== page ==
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Alternative Fuels

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This paper focuses on the alternative fuel technology available for substitution in lieu of gasoline in the NYC metropolitan area and the implementation of alternative fuel technology.

Introduction[edit]

There are several driving factors for alternative and sustainable transportation such as social, economic, and environmental factors. The primary social driving factor is that disadvantaged communities need sustainable transportation for upward mobility. Healthcare, education, and recreational facilities are often located away from the disadvantaged communities (Environmental Protection Agency , August 2011). The most important of these factors is education, which the U.S. Bureau of Labor Statistics have shown directly correlates to salary compensation (U.S. Bureau of Labor Statistics, 2013). In New York City, there are several different modes of transportation. Affordable mass transit such as buses, subways, and railroads enable people to be transported in New York City at a reduced carbon footprint compared to other urbanized regions.

This paper focuses on alternative fuel sources and corresponding carbon dioxide emissions affecting the New York metropolitan area. “Compared to the average American, residents of the MTA region produce 43 percent less CO2 emissions and, thanks to the density of high-value services, enjoy a per capita GDP that is 30 percent higher than the average for U.S. metro areas” (Metropolitan Transportation Authority, February 2009). The EPA recommends future cities to be rezoned for mixed use and to be densely built to enable a transportation system such as in New York City. Also, the MTA is working on a plan to have all buses and subways within 0.4 miles walking distance of all residential neighborhoods to promote the use of mass transit. Since New York City is subjected to the highest congestion and longest commutes, we need to find alternative ways to reduce the carbon dioxide emissions that we do produce.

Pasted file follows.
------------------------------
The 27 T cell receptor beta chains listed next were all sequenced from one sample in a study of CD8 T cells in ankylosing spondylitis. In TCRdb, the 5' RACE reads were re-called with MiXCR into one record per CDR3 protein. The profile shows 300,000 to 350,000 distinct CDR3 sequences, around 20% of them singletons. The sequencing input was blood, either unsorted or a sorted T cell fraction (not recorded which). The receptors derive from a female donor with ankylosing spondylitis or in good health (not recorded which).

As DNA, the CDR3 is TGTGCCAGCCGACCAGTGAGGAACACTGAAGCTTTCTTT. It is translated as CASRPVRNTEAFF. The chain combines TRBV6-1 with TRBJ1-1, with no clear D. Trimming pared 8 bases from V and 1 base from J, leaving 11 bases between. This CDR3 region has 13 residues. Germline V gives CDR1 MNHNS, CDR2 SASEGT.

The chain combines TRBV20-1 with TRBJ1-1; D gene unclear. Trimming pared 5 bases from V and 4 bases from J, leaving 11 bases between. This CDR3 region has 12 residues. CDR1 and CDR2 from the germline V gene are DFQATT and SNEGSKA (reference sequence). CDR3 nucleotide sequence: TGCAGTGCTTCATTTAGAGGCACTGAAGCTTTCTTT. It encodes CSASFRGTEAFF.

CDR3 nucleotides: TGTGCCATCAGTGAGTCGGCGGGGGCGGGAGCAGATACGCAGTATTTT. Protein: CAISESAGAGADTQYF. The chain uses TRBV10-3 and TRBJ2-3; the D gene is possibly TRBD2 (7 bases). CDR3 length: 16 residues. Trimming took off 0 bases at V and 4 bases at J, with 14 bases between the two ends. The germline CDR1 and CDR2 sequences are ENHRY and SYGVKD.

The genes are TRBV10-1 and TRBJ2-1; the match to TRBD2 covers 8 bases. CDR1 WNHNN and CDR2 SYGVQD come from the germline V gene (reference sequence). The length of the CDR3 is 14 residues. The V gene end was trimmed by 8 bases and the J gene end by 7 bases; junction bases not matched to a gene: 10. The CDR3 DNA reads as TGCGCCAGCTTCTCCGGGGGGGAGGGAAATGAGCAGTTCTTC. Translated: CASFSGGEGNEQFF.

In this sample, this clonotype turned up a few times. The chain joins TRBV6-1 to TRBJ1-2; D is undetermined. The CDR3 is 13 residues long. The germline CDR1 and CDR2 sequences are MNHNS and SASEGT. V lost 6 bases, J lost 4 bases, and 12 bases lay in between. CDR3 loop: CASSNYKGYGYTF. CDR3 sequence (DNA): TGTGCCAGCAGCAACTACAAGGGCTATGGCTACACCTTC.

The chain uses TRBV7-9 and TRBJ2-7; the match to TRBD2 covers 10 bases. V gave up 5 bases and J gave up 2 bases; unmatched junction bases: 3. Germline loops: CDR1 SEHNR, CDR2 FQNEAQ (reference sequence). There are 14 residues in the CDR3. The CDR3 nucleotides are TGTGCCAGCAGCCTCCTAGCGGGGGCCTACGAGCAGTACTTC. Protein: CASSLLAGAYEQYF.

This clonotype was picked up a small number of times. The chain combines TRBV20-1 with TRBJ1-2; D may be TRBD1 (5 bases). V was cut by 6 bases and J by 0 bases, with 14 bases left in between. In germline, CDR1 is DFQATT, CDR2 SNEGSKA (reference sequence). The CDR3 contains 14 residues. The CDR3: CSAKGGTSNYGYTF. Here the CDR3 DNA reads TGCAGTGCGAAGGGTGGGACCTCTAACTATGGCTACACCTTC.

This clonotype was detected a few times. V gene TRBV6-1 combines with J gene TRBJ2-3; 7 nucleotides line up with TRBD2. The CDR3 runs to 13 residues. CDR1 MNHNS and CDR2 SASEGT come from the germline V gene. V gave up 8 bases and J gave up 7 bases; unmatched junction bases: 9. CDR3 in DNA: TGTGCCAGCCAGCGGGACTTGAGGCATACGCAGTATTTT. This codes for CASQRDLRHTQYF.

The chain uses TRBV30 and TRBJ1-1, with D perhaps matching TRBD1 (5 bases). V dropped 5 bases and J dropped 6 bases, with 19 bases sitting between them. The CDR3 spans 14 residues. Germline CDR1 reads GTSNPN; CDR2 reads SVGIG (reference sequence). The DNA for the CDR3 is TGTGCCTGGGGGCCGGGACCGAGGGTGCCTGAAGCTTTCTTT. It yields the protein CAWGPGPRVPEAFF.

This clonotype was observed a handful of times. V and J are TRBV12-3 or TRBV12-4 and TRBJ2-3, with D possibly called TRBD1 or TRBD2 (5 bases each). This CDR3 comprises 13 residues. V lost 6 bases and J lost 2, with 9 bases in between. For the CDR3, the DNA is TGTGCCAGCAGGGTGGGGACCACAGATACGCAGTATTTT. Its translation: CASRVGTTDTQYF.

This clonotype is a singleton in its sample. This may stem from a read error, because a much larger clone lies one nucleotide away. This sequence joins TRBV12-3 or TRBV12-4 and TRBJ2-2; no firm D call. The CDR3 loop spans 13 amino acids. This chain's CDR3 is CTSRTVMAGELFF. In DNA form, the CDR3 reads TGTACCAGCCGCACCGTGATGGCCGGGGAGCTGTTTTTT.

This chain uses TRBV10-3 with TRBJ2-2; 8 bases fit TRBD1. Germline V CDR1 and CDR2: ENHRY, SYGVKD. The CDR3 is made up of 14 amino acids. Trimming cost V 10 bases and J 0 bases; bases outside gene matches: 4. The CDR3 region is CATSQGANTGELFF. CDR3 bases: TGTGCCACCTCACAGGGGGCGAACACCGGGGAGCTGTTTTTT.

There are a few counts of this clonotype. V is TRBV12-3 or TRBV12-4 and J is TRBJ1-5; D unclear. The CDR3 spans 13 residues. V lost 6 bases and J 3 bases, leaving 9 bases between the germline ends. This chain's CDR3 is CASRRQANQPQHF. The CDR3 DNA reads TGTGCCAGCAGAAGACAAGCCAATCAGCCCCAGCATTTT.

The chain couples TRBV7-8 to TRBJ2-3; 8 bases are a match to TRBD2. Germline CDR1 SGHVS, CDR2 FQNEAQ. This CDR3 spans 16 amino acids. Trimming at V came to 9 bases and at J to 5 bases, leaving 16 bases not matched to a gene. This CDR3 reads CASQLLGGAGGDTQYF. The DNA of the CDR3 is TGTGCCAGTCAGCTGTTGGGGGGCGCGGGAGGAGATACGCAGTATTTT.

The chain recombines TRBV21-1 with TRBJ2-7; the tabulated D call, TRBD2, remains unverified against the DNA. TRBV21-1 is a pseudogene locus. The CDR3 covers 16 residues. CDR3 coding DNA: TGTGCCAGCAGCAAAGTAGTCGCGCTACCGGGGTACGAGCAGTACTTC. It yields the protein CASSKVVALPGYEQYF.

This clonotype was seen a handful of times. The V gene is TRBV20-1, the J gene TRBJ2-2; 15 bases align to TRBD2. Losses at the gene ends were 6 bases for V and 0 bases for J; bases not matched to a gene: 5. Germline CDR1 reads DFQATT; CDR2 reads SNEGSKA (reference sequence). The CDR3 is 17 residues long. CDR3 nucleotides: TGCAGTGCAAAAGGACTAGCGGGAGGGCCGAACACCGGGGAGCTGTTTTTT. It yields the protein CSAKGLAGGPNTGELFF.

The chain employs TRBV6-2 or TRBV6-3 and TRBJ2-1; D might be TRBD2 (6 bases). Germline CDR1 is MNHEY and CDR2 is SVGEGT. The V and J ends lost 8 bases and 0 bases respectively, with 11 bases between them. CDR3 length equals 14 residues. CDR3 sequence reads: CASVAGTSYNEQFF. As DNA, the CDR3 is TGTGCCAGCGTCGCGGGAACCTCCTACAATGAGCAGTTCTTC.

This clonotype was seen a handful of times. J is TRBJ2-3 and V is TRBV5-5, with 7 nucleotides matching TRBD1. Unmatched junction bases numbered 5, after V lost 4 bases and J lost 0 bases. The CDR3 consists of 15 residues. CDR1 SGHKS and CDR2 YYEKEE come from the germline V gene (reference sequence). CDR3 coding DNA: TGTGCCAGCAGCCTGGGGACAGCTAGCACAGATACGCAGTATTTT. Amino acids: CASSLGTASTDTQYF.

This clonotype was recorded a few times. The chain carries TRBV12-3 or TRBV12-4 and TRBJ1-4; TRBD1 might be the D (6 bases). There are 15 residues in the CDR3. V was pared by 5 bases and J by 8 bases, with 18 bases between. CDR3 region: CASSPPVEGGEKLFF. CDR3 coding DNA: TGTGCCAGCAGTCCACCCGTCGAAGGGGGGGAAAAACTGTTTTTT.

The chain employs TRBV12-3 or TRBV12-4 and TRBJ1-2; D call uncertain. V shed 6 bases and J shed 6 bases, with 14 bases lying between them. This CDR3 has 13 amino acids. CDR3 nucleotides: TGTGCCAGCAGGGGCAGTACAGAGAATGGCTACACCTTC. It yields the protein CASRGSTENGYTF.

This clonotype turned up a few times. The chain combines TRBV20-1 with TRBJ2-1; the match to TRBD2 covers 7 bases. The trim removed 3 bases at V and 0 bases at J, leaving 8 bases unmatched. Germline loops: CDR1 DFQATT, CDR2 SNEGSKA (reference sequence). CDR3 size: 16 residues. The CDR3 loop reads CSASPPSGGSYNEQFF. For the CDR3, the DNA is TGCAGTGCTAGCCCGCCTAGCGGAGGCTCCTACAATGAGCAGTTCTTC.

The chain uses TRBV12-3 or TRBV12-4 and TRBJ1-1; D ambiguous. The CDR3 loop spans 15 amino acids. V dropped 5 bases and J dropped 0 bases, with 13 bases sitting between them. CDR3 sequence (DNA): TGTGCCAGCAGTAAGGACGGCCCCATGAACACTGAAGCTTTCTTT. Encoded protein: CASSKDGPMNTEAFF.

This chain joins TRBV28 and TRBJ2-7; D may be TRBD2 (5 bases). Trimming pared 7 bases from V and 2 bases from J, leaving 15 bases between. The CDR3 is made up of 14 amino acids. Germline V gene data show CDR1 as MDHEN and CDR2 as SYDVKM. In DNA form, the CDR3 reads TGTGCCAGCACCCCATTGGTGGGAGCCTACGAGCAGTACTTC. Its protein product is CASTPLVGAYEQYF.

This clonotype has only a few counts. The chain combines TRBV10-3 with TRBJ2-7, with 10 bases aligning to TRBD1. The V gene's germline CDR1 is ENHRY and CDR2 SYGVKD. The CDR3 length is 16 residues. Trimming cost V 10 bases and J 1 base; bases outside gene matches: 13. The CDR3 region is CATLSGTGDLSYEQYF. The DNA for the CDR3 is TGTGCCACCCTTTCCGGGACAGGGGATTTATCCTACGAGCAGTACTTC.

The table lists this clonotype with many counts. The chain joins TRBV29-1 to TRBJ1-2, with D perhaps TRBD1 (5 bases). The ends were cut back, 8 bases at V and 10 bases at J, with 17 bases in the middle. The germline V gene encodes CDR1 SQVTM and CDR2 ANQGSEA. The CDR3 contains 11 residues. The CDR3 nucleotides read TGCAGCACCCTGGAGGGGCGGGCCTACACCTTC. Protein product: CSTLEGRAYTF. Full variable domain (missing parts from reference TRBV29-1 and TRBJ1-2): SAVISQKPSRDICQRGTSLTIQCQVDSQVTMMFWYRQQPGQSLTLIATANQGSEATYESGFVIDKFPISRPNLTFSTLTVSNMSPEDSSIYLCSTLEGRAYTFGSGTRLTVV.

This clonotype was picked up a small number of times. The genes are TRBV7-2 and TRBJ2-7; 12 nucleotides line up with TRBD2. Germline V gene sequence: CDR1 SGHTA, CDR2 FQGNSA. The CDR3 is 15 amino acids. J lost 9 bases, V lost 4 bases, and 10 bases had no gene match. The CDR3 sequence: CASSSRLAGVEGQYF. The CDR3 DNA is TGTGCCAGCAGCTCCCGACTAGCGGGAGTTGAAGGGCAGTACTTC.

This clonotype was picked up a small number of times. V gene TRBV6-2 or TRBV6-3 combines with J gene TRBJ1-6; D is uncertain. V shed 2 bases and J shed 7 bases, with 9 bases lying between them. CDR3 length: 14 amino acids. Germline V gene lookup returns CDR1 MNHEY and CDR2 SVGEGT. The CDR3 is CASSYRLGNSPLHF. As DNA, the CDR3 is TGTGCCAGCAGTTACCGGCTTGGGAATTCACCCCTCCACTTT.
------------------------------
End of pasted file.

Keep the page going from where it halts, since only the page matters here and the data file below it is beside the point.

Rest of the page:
“On a global scale, the looming threat of climate change has focused attention to the environmental impacts of the transportation sector, which contributes more than 25 percent of our nation’s greenhouse gas (GHG) emissions. CO2 is the primary greenhouse gas emitted by transportation, accounting for 95 percent of transportation’s impact on climate change. In gasoline-powered vehicles, CO2 emissions are nearly directly proportional to the amount of fuel burned” (Environmental Protection Agency , August 2011). The majority of fuel burned in the transportation sector is comprised of natural gas and petroleum.

Background[edit]